Featured on Employment Law This Week: An employer cannot waive its own non-compete agreement to avoid payment, unless the agreement specifically grants it the right to do so.

An employee of a financial services firm in Illinois signed an agreement that required a six-month post-employment non-competition period in exchange for $1 million from his employer. When the worker resigned, the employer sent a notice waiving the agreement and telling the employee that it would not pay him the $1 million. After waiting out the six months, the employee filed suit against his former employer. The Illinois Court of Appeals found that there was no provision in the agreement that allowed the employer to change the terms without consent from the worker, and because the employee upheld his end of the contract, the employer must pay him what is due.

Watch the segment below and see our previous post on this topic.

Our colleagues Peter Steinmeyer and Scarlett Freeman of Epstein Becker Green authored an article in Workforce Magazine titled “Courts Take Closer Look at Noncompete Clauses.”

Following is an excerpt:

In the past few years, courts have been re-examining what constitutes adequate consideration for a restrictive covenant. In 2013, the Illinois Court of Appeals held, contrary to longstanding precedent, that in the absence of other considerations, mere employment constitutes adequate consideration for a restrictive covenant only if the employee remains employed for at least two years after signing the restrictive covenant.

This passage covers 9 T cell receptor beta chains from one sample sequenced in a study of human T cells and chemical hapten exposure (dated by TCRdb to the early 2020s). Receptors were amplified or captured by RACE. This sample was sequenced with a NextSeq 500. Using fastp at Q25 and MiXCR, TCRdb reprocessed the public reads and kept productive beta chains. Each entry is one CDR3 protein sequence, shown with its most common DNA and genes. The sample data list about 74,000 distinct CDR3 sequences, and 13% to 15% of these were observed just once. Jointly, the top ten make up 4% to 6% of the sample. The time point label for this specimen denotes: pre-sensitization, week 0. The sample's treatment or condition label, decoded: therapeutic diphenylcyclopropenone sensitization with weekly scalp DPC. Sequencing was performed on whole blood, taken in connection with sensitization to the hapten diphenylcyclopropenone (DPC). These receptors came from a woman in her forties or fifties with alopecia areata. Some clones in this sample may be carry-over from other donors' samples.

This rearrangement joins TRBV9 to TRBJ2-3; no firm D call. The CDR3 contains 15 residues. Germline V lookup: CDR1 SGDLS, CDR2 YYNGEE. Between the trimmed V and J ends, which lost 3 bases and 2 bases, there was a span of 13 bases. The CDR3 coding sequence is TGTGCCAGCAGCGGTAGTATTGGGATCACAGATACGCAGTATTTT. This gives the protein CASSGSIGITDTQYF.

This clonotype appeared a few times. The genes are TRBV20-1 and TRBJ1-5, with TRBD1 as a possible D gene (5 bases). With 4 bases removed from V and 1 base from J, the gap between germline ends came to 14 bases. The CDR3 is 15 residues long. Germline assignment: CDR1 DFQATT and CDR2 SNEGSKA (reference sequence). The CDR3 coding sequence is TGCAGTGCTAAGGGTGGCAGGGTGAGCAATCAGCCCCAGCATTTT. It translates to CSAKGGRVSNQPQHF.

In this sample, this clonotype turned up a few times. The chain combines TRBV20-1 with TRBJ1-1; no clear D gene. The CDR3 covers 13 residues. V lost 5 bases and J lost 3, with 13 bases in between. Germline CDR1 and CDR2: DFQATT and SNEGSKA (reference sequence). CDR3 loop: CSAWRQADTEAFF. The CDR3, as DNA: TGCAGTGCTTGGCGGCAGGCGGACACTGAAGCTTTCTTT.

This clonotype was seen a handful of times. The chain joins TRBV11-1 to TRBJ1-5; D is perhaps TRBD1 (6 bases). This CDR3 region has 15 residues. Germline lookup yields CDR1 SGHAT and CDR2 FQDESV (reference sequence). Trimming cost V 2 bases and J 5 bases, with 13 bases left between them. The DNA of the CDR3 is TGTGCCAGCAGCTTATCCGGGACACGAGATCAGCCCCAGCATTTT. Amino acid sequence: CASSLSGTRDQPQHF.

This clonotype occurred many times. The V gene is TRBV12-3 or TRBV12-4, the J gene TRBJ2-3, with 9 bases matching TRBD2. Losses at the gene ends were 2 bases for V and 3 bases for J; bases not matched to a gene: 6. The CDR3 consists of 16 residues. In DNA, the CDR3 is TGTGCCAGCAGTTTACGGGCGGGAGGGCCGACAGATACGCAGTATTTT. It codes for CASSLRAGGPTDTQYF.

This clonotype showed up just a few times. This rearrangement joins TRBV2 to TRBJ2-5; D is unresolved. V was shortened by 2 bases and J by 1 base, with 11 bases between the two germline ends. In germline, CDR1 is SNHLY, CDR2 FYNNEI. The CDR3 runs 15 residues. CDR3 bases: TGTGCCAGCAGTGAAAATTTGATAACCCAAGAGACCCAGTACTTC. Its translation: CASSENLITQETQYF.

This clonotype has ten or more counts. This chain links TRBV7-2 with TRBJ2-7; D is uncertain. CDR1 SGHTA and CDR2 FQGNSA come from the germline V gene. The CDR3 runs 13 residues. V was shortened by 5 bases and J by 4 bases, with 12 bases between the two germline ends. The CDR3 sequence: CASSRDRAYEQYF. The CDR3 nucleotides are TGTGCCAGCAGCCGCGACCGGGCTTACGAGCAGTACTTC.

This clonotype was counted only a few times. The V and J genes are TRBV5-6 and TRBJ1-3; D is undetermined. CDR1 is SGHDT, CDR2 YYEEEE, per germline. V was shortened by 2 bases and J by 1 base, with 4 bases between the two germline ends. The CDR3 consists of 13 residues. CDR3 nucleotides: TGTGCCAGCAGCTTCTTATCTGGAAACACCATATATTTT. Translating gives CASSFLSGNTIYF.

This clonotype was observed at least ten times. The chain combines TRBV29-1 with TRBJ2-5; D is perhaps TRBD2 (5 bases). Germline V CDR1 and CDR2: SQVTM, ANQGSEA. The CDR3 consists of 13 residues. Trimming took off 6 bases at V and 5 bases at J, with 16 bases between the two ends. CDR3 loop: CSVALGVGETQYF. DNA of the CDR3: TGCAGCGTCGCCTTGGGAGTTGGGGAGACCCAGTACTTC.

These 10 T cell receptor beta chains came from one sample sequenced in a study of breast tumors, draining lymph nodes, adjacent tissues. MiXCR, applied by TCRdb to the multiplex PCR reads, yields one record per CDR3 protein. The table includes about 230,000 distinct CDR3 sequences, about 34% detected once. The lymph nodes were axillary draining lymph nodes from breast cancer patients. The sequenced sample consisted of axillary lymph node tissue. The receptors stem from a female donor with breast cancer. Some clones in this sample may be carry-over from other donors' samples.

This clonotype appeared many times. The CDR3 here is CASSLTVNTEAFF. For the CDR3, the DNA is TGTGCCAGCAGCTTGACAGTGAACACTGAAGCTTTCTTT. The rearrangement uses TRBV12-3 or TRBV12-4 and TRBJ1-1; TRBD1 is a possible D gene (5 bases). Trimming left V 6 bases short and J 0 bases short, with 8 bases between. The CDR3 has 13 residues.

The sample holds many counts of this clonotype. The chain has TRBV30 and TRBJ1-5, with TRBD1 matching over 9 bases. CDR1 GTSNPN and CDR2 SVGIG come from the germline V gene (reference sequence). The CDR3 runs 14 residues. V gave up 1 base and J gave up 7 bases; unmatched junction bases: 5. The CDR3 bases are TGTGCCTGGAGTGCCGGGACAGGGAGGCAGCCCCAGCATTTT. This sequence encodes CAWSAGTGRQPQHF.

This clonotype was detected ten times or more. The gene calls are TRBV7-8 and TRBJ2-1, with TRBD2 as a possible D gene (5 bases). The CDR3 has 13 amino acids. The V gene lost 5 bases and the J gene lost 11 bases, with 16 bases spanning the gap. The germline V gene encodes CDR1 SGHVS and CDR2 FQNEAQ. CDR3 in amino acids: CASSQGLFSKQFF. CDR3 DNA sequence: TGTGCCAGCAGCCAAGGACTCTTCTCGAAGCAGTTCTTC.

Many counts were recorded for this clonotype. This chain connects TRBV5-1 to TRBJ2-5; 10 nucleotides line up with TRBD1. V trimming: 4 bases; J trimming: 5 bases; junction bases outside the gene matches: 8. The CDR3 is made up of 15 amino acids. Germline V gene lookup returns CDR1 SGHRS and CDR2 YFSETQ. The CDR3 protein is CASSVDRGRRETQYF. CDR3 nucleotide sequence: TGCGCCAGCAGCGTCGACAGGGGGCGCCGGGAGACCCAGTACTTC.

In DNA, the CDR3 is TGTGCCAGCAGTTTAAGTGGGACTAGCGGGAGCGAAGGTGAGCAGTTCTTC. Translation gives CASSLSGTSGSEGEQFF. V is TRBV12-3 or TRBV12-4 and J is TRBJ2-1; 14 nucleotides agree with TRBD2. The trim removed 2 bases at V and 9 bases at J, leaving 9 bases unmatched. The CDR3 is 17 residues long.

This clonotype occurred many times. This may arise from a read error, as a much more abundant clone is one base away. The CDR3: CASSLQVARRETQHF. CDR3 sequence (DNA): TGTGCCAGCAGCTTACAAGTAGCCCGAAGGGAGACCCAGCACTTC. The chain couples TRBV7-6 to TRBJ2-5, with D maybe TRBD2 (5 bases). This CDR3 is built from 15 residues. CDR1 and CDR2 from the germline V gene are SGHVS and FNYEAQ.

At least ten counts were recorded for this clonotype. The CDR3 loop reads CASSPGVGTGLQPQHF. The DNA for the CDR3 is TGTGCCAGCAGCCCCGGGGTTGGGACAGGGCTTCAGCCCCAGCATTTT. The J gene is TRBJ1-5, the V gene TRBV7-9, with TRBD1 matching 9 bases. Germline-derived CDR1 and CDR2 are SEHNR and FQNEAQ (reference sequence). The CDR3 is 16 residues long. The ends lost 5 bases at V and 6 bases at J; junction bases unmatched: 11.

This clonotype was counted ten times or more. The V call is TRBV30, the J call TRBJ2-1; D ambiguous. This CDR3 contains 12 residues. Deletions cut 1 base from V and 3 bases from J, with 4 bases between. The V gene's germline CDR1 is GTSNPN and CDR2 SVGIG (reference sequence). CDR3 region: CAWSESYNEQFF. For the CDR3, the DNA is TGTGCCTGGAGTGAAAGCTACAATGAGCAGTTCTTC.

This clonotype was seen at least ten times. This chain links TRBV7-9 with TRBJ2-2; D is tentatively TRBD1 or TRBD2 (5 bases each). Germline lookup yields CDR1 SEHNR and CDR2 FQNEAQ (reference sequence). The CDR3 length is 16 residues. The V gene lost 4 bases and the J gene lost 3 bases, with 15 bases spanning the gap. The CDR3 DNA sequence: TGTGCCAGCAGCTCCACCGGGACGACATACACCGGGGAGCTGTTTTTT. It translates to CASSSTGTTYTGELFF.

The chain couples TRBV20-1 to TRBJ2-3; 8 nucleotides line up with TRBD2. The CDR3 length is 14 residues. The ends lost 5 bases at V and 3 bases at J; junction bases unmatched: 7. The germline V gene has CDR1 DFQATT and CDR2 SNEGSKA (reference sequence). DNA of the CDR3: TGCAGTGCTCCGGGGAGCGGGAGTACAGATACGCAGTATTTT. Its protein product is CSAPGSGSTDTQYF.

This two-year rule applies regardless of whether the employee signed the restrictive covenant as a new or existing employee and regardless of whether the employee voluntarily resigned or was fired. Notably, multiple federal district courts in Illinois subsequently declined to apply the bright-line rule, instead considering other factors such as compensation, raises and bonuses, and the terms of the employee’s termination. …

As courts increasingly address challenges to the adequacy of consideration in restrictive covenants, employers can take measures to ensure that a restrictive covenant will be enforced. By simply remaining aware of fluctuating state laws, employers can structure employment agreements to incorporate adequate consideration under applicable state law.

Read the full article here.

In a decision issued in late October, AssuredPartners, Inc. et al. v. William Schmitt, 2015 IL  App. (1st) 141863 (Ill. App. 2015),  the Illinois Appellate Court struck down as overbroad and unreasonable, the noncompete, nonsolicit and confidentiality provisions in an employment agreement.  The Court then refused to judicially modify or “blue pencil” these provisions because the Court deemed their deficiencies “too great to permit modification.”  This decision is essentially a primer on current Illinois law regarding restrictive covenants and confidentiality agreements.